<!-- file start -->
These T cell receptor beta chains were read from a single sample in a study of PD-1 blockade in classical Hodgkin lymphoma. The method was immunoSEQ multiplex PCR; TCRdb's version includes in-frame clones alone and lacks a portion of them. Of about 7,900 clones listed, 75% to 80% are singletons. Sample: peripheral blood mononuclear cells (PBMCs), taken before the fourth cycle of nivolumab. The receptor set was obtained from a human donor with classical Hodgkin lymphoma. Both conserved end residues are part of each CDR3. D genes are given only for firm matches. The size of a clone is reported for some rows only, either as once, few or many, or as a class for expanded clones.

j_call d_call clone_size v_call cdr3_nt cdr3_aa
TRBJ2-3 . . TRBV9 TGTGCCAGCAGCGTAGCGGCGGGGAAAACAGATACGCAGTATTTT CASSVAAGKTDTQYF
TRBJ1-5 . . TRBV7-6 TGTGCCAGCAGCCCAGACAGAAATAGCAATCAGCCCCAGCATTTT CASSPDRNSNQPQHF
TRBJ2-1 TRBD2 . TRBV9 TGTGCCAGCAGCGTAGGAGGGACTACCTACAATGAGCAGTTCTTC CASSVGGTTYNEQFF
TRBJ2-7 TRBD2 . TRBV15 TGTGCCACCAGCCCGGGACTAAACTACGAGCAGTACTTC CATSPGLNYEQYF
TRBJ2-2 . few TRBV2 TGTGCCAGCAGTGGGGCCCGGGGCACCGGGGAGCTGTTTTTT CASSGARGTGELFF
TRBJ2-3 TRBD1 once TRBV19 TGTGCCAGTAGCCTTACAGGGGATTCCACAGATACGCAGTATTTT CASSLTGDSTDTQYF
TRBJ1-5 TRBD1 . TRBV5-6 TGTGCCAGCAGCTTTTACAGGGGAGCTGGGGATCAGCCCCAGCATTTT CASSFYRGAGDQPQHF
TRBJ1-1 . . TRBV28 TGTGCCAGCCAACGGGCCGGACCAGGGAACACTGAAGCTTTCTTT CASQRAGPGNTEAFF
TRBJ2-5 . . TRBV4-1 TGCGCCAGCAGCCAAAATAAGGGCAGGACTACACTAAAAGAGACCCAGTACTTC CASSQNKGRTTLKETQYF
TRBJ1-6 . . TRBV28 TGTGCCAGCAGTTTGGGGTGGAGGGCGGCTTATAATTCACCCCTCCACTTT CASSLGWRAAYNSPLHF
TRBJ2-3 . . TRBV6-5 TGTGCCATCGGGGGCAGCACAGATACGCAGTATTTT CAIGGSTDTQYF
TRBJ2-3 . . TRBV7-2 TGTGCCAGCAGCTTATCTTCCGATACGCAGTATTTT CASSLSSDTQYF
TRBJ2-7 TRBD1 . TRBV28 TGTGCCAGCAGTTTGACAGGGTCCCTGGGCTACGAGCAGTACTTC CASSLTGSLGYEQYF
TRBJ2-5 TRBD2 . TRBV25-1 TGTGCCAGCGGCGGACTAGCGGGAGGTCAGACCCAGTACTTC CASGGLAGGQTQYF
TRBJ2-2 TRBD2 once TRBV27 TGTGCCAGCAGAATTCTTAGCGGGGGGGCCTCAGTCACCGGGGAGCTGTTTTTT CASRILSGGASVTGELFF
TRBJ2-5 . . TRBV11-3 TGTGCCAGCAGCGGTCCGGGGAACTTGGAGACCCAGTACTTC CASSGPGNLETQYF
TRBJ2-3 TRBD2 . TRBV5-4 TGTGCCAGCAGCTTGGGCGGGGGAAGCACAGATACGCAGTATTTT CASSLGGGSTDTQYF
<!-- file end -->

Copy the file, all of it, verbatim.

These T cell receptor beta chains were read from a single sample in a study of PD-1 blockade in classical Hodgkin lymphoma. The method was immunoSEQ multiplex PCR; TCRdb's version includes in-frame clones alone and lacks a portion of them. Of about 7,900 clones listed, 75% to 80% are singletons. Sample: peripheral blood mononuclear cells (PBMCs), taken before the fourth cycle of nivolumab. The receptor set was obtained from a human donor with classical Hodgkin lymphoma. Both conserved end residues are part of each CDR3. D genes are given only for firm matches. The size of a clone is reported for some rows only, either as once, few or many, or as a class for expanded clones.

j_call d_call clone_size v_call cdr3_nt cdr3_aa
TRBJ2-3 . . TRBV9 TGTGCCAGCAGCGTAGCGGCGGGGAAAACAGATACGCAGTATTTT CASSVAAGKTDTQYF
TRBJ1-5 . . TRBV7-6 TGTGCCAGCAGCCCAGACAGAAATAGCAATCAGCCCCAGCATTTT CASSPDRNSNQPQHF
TRBJ2-1 TRBD2 . TRBV9 TGTGCCAGCAGCGTAGGAGGGACTACCTACAATGAGCAGTTCTTC CASSVGGTTYNEQFF
TRBJ2-7 TRBD2 . TRBV15 TGTGCCACCAGCCCGGGACTAAACTACGAGCAGTACTTC CATSPGLNYEQYF
TRBJ2-2 . few TRBV2 TGTGCCAGCAGTGGGGCCCGGGGCACCGGGGAGCTGTTTTTT CASSGARGTGELFF
TRBJ2-3 TRBD1 once TRBV19 TGTGCCAGTAGCCTTACAGGGGATTCCACAGATACGCAGTATTTT CASSLTGDSTDTQYF
TRBJ1-5 TRBD1 . TRBV5-6 TGTGCCAGCAGCTTTTACAGGGGAGCTGGGGATCAGCCCCAGCATTTT CASSFYRGAGDQPQHF
TRBJ1-1 . . TRBV28 TGTGCCAGCCAACGGGCCGGACCAGGGAACACTGAAGCTTTCTTT CASQRAGPGNTEAFF
TRBJ2-5 . . TRBV4-1 TGCGCCAGCAGCCAAAATAAGGGCAGGACTACACTAAAAGAGACCCAGTACTTC CASSQNKGRTTLKETQYF
TRBJ1-6 . . TRBV28 TGTGCCAGCAGTTTGGGGTGGAGGGCGGCTTATAATTCACCCCTCCACTTT CASSLGWRAAYNSPLHF
TRBJ2-3 . . TRBV6-5 TGTGCCATCGGGGGCAGCACAGATACGCAGTATTTT CAIGGSTDTQYF
TRBJ2-3 . . TRBV7-2 TGTGCCAGCAGCTTATCTTCCGATACGCAGTATTTT CASSLSSDTQYF
TRBJ2-7 TRBD1 . TRBV28 TGTGCCAGCAGTTTGACAGGGTCCCTGGGCTACGAGCAGTACTTC CASSLTGSLGYEQYF
TRBJ2-5 TRBD2 . TRBV25-1 TGTGCCAGCGGCGGACTAGCGGGAGGTCAGACCCAGTACTTC CASGGLAGGQTQYF
TRBJ2-2 TRBD2 once TRBV27 TGTGCCAGCAGAATTCTTAGCGGGGGGGCCTCAGTCACCGGGGAGCTGTTTTTT CASRILSGGASVTGELFF
TRBJ2-5 . . TRBV11-3 TGTGCCAGCAGCGGTCCGGGGAACTTGGAGACCCAGTACTTC CASSGPGNLETQYF
TRBJ2-3 TRBD2 . TRBV5-4 TGTGCCAGCAGCTTGGGCGGGGGAAGCACAGATACGCAGTATTTT CASSLGGGSTDTQYF